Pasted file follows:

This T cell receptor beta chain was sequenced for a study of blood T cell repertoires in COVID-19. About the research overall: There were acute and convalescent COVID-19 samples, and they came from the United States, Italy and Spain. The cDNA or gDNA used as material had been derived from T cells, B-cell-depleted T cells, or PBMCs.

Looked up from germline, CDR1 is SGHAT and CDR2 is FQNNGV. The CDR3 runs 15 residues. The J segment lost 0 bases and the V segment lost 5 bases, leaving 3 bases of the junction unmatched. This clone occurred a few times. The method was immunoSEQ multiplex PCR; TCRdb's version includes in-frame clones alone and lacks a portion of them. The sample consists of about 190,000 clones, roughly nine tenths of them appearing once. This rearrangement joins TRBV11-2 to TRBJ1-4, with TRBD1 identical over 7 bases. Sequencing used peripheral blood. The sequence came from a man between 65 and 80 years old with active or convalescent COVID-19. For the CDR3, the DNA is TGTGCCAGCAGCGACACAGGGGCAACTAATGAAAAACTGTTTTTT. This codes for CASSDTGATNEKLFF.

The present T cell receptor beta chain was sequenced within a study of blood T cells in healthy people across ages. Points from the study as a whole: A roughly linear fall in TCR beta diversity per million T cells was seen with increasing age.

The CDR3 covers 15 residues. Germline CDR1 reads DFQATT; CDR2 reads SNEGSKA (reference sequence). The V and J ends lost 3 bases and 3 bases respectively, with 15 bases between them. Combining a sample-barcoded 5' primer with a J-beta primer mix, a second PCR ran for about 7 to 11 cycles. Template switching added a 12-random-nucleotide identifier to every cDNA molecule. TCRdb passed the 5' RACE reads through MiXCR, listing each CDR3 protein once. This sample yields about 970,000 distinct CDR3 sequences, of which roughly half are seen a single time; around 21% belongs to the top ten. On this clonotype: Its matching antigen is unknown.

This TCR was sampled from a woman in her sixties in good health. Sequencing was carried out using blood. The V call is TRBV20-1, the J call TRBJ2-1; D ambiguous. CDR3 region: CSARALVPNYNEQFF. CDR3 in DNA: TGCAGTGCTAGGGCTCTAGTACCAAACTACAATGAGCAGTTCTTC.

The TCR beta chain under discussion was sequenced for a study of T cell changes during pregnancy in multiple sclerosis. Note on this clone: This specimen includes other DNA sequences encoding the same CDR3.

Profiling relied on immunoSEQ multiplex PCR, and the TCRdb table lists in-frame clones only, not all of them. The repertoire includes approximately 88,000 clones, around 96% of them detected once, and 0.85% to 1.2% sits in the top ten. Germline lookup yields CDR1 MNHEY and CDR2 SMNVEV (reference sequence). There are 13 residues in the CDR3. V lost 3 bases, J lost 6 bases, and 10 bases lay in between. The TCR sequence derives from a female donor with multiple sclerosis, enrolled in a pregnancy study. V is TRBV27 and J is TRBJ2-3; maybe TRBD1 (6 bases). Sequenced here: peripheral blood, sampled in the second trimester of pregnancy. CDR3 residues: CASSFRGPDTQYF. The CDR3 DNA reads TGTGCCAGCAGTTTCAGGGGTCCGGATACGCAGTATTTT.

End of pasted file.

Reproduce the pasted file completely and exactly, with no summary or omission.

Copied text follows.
This T cell receptor beta chain was sequenced for a study of blood T cell repertoires in COVID-19. About the research overall: There were acute and convalescent COVID-19 samples, and they came from the United States, Italy and Spain. The cDNA or gDNA used as material had been derived from T cells, B-cell-depleted T cells, or PBMCs.

Looked up from germline, CDR1 is SGHAT and CDR2 is FQNNGV. The CDR3 runs 15 residues. The J segment lost 0 bases and the V segment lost 5 bases, leaving 3 bases of the junction unmatched. This clone occurred a few times. The method was immunoSEQ multiplex PCR; TCRdb's version includes in-frame clones alone and lacks a portion of them. The sample consists of about 190,000 clones, roughly nine tenths of them appearing once. This rearrangement joins TRBV11-2 to TRBJ1-4, with TRBD1 identical over 7 bases. Sequencing used peripheral blood. The sequence came from a man between 65 and 80 years old with active or convalescent COVID-19. For the CDR3, the DNA is TGTGCCAGCAGCGACACAGGGGCAACTAATGAAAAACTGTTTTTT. This codes for CASSDTGATNEKLFF.

The present T cell receptor beta chain was sequenced within a study of blood T cells in healthy people across ages. Points from the study as a whole: A roughly linear fall in TCR beta diversity per million T cells was seen with increasing age.

The CDR3 covers 15 residues. Germline CDR1 reads DFQATT; CDR2 reads SNEGSKA (reference sequence). The V and J ends lost 3 bases and 3 bases respectively, with 15 bases between them. Combining a sample-barcoded 5' primer with a J-beta primer mix, a second PCR ran for about 7 to 11 cycles. Template switching added a 12-random-nucleotide identifier to every cDNA molecule. TCRdb passed the 5' RACE reads through MiXCR, listing each CDR3 protein once. This sample yields about 970,000 distinct CDR3 sequences, of which roughly half are seen a single time; around 21% belongs to the top ten. On this clonotype: Its matching antigen is unknown.

This TCR was sampled from a woman in her sixties in good health. Sequencing was carried out using blood. The V call is TRBV20-1, the J call TRBJ2-1; D ambiguous. CDR3 region: CSARALVPNYNEQFF. CDR3 in DNA: TGCAGTGCTAGGGCTCTAGTACCAAACTACAATGAGCAGTTCTTC.

The TCR beta chain under discussion was sequenced for a study of T cell changes during pregnancy in multiple sclerosis. Note on this clone: This specimen includes other DNA sequences encoding the same CDR3.

Profiling relied on immunoSEQ multiplex PCR, and the TCRdb table lists in-frame clones only, not all of them. The repertoire includes approximately 88,000 clones, around 96% of them detected once, and 0.85% to 1.2% sits in the top ten. Germline lookup yields CDR1 MNHEY and CDR2 SMNVEV (reference sequence). There are 13 residues in the CDR3. V lost 3 bases, J lost 6 bases, and 10 bases lay in between. The TCR sequence derives from a female donor with multiple sclerosis, enrolled in a pregnancy study. V is TRBV27 and J is TRBJ2-3; maybe TRBD1 (6 bases). Sequenced here: peripheral blood, sampled in the second trimester of pregnancy. CDR3 residues: CASSFRGPDTQYF. The CDR3 DNA reads TGTGCCAGCAGTTTCAGGGGTCCGGATACGCAGTATTTT.